On behalf of the Uniting for Consensus (UfC) group, I wish to thank you for convening this fourth meeting of the Intergovernmental Negotiations on Security Council reform, focusing on the two remaining clusters — “categories of membership” and “regional representation”.
In mid-April, this same Trusteeship Council Chamber hosted the hearings for the candidates to the post of UN Secretary-General. This represented a tremendous change in the method of appointment of the Secretary-General, for the sake of greater transparency and accountability. A step toward democracy and a strong testimony to Member States’ wish to be fully involved in the SG selection process.
This trend of democratic change should also inspire our attitude to Security Council reform. All Member States agree that it is high time for reform and declare their support for the goal of a more representative, democratic, accountable, transparent and effective Council. These principles should guide a timely reform, leading to a new Security Council that enjoys greater legitimacy and authority. The convergence among Member States on these principles is undeniable, while the differences on the category of seats continues to hamper the reform process.
What has emerged from these recent IGN meetings is the need to explore alternative approaches or compromise solutions, since no particular model today enjoys the required support. This approach to Security Council reform needs to be exploited if we wish to achieve progress.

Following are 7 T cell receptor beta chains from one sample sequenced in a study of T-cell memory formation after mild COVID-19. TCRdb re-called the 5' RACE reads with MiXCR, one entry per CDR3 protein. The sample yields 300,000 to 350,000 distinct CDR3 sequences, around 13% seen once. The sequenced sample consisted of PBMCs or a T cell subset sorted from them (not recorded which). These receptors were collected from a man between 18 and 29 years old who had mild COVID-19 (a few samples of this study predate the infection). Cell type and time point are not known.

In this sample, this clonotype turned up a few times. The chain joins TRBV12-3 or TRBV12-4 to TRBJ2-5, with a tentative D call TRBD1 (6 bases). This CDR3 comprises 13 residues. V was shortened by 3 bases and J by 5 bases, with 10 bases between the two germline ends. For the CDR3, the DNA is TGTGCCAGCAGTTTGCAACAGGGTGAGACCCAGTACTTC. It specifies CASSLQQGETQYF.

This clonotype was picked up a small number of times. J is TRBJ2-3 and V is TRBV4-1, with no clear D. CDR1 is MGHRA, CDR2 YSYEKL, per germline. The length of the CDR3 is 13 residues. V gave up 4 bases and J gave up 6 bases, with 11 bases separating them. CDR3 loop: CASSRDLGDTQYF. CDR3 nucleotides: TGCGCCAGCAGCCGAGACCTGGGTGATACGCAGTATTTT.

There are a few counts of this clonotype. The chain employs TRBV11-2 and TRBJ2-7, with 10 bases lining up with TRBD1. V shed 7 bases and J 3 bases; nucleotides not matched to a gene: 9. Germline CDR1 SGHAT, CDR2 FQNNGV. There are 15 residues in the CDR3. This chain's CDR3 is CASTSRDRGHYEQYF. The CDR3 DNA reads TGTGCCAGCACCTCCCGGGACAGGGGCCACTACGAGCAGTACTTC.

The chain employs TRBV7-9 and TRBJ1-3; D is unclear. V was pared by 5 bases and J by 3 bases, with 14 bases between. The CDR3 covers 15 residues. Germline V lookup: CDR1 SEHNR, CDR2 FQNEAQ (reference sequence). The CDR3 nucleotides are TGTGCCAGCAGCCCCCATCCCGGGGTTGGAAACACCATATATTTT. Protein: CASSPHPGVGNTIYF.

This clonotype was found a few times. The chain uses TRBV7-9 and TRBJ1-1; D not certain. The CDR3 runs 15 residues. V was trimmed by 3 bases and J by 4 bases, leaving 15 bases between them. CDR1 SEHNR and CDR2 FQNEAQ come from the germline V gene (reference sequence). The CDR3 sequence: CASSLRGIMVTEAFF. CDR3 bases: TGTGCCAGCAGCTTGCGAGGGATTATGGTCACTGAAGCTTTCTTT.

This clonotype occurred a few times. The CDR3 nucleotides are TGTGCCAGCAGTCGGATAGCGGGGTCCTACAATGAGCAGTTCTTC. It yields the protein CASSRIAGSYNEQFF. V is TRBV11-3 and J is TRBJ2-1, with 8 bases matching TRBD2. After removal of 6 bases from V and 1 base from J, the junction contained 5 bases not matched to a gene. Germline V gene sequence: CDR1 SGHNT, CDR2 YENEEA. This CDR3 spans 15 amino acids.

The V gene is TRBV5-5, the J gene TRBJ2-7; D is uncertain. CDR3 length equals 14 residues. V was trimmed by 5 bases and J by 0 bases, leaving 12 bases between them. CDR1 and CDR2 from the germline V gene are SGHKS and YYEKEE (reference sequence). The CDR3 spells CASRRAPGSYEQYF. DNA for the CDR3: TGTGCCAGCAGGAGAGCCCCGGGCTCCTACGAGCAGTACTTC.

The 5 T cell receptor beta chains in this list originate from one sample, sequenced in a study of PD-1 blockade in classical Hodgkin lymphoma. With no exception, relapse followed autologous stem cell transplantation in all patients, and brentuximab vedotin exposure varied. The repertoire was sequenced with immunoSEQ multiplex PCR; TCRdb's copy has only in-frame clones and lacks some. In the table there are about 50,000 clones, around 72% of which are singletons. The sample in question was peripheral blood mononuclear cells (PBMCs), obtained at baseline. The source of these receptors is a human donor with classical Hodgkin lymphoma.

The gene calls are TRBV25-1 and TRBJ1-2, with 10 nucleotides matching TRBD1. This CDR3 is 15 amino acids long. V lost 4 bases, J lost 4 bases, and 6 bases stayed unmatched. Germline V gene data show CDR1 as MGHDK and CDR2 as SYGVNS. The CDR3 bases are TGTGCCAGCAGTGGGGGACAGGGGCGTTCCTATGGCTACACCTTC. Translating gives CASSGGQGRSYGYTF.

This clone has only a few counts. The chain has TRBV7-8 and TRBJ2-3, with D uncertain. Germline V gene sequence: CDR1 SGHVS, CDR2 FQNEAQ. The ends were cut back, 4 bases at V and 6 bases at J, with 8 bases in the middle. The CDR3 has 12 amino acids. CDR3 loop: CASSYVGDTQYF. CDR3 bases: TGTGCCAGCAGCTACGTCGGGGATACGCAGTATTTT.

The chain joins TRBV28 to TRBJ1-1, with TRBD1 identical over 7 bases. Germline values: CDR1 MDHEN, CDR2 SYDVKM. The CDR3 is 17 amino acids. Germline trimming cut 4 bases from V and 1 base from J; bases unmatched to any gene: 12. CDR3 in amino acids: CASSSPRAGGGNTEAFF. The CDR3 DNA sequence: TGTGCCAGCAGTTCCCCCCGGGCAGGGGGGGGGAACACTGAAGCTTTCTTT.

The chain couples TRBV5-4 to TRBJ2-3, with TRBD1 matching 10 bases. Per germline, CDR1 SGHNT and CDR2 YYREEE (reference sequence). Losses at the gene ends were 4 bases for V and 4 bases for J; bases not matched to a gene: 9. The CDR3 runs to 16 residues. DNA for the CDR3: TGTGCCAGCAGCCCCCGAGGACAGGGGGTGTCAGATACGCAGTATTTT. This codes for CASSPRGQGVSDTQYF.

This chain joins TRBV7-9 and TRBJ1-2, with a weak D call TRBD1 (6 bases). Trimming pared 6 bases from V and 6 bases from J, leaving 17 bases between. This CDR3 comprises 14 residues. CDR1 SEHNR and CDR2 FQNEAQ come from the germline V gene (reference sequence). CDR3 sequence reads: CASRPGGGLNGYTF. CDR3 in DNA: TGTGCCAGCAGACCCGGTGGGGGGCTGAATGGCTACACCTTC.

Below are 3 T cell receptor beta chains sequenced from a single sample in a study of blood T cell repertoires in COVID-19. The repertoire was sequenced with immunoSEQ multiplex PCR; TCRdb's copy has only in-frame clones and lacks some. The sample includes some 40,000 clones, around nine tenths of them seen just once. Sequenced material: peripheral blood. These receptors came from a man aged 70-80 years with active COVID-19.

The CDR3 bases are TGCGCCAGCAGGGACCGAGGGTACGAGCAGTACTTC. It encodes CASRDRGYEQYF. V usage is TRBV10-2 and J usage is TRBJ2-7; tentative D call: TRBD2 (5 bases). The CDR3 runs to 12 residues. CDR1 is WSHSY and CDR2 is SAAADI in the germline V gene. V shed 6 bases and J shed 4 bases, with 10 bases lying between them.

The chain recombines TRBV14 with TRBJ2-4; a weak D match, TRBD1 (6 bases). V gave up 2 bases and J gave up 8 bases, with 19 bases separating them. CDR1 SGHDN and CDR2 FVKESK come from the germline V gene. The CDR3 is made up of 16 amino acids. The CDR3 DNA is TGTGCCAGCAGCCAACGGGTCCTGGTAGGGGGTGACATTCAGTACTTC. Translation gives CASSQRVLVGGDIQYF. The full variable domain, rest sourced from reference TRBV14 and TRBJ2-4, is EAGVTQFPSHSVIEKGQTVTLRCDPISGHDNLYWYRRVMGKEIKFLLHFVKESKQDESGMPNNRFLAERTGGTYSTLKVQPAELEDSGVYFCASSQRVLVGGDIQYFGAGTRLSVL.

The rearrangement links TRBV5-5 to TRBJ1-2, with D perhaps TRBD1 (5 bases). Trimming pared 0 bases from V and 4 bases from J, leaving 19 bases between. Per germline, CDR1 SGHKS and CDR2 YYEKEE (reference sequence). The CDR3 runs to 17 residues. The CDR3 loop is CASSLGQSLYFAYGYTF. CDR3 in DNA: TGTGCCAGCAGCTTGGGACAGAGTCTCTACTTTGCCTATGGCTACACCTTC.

In fact, discussions have so far centered on proposals to increase permanent members, in the misguided assumption that this would ensure greater representation and effectiveness in a Council whose composition was last updated in 1965. We believe that such a limited approach is the main reason for the current stalemate in the reform process. A more representative and democratic Security Council means offering equal opportunity to all Member States to serve periodically on the Council.
The UfC is therefore convinced that our focus should be on an increase in non-permanent members. More non-permanent members will foster a new dynamic between elected and existing permanent members within the Council, contributing to decision-making, representativeness, transparency, working methods and, ultimately to the effectiveness of the Council. This is what we mean by a modern reform of the Security Council: a reform that increases rather than reduces the democratic nature of the Council.